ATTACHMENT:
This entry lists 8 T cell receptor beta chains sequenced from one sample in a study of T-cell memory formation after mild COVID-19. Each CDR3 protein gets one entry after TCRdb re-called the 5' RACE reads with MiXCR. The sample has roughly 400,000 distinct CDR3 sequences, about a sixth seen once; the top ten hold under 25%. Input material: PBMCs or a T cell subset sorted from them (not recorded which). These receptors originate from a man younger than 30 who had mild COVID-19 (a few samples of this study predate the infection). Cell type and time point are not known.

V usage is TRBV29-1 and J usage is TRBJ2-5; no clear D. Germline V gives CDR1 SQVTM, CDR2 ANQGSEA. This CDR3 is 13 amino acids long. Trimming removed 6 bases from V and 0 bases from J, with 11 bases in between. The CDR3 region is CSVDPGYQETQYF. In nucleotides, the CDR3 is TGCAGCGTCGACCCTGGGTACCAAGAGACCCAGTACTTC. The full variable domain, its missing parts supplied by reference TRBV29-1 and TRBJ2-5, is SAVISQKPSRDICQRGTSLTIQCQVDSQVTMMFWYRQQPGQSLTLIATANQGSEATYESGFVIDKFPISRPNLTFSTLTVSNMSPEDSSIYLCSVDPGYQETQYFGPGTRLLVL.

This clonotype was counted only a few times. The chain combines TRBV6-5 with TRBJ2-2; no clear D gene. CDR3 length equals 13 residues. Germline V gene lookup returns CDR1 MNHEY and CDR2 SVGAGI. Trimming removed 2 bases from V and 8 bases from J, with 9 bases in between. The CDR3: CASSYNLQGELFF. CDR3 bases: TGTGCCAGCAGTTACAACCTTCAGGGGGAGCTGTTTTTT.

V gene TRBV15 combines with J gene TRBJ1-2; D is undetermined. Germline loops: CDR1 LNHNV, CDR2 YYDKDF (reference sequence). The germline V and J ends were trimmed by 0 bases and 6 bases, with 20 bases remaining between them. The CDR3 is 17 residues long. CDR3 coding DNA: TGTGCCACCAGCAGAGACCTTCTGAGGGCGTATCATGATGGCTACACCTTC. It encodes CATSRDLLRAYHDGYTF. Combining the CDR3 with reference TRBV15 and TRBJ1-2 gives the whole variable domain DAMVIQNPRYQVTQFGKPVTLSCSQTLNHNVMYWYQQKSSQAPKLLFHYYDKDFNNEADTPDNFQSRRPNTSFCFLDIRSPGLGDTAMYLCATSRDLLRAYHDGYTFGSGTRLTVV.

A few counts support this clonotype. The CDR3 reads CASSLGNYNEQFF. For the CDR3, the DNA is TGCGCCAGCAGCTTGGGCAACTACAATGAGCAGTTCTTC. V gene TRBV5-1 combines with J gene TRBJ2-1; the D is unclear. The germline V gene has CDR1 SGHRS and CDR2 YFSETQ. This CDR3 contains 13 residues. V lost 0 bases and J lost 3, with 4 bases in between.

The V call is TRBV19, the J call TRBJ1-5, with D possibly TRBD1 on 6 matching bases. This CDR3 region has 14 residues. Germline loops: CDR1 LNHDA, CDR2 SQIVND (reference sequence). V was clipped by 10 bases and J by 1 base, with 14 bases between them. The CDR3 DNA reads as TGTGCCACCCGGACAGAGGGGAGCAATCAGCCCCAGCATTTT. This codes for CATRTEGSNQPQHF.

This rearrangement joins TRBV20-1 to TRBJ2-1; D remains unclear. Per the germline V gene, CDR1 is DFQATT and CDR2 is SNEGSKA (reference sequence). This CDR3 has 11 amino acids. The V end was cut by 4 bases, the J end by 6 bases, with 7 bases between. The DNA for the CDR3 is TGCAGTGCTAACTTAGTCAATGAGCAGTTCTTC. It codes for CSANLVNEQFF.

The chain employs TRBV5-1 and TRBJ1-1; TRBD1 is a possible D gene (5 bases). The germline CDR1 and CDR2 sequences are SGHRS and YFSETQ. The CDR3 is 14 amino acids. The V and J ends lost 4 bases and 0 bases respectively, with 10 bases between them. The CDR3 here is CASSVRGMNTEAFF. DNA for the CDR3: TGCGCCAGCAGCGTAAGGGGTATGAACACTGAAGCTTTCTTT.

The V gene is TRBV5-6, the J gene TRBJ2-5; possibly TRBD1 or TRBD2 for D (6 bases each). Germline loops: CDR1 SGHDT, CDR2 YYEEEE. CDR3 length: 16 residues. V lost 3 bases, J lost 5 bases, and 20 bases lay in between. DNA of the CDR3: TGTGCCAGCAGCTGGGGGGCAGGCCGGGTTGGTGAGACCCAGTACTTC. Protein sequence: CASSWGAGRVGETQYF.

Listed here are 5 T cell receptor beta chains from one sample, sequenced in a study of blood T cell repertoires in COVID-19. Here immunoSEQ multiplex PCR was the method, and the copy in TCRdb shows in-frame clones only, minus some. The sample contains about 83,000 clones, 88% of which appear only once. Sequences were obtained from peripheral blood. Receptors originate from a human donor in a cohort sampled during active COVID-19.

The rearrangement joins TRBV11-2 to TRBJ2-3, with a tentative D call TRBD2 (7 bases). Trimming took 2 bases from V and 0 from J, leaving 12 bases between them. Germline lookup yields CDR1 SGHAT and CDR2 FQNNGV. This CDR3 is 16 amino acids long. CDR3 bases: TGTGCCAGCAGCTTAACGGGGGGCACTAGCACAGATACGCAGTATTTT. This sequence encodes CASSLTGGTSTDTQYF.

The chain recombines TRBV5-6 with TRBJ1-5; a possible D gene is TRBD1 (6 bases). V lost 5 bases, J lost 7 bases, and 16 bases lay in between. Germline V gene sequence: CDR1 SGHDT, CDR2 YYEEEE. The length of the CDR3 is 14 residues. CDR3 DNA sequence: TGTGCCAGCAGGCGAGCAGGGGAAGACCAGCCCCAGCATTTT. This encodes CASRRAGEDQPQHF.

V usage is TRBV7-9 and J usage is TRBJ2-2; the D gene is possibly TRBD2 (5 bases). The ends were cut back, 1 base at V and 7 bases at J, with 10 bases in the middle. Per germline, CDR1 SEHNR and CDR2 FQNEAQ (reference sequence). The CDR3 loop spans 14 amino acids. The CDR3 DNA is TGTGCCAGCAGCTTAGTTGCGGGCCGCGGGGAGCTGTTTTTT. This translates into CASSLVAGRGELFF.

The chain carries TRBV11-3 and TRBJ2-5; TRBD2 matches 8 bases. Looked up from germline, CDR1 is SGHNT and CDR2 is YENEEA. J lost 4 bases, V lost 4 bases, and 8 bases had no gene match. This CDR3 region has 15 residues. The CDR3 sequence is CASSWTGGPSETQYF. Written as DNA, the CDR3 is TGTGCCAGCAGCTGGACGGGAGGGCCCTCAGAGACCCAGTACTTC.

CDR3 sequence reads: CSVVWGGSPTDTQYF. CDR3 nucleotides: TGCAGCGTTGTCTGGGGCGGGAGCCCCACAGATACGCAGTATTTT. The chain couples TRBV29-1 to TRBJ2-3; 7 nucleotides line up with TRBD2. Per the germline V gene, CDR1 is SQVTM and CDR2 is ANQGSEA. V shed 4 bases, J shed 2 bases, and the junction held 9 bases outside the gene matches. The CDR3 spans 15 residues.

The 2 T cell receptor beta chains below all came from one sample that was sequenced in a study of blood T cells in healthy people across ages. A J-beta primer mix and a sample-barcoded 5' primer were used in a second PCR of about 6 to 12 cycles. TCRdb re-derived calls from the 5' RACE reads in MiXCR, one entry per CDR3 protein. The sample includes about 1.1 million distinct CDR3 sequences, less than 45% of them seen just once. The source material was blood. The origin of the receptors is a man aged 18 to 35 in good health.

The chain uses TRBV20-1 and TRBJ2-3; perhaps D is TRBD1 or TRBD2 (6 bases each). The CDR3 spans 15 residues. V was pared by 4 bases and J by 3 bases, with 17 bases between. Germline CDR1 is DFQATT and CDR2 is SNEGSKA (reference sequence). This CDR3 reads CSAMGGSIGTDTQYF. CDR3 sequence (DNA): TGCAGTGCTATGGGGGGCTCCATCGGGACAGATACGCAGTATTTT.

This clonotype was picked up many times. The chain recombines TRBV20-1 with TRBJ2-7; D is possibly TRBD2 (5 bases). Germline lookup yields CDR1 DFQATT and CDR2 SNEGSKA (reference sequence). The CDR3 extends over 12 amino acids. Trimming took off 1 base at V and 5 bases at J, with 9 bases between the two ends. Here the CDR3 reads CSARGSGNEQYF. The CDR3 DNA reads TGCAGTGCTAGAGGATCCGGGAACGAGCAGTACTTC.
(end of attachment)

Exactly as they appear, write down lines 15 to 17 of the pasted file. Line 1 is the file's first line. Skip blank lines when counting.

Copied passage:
CDR3 sequence reads: CSVVWGGSPTDTQYF. CDR3 nucleotides: TGCAGCGTTGTCTGGGGCGGGAGCCCCACAGATACGCAGTATTTT. The chain couples TRBV29-1 to TRBJ2-3; 7 nucleotides line up with TRBD2. Per the germline V gene, CDR1 is SQVTM and CDR2 is ANQGSEA. V shed 4 bases, J shed 2 bases, and the junction held 9 bases outside the gene matches. The CDR3 spans 15 residues.

The 2 T cell receptor beta chains below all came from one sample that was sequenced in a study of blood T cells in healthy people across ages. A J-beta primer mix and a sample-barcoded 5' primer were used in a second PCR of about 6 to 12 cycles. TCRdb re-derived calls from the 5' RACE reads in MiXCR, one entry per CDR3 protein. The sample includes about 1.1 million distinct CDR3 sequences, less than 45% of them seen just once. The source material was blood. The origin of the receptors is a man aged 18 to 35 in good health.

The chain uses TRBV20-1 and TRBJ2-3; perhaps D is TRBD1 or TRBD2 (6 bases each). The CDR3 spans 15 residues. V was pared by 4 bases and J by 3 bases, with 17 bases between. Germline CDR1 is DFQATT and CDR2 is SNEGSKA (reference sequence). This CDR3 reads CSAMGGSIGTDTQYF. CDR3 sequence (DNA): TGCAGTGCTATGGGGGGCTCCATCGGGACAGATACGCAGTATTTT.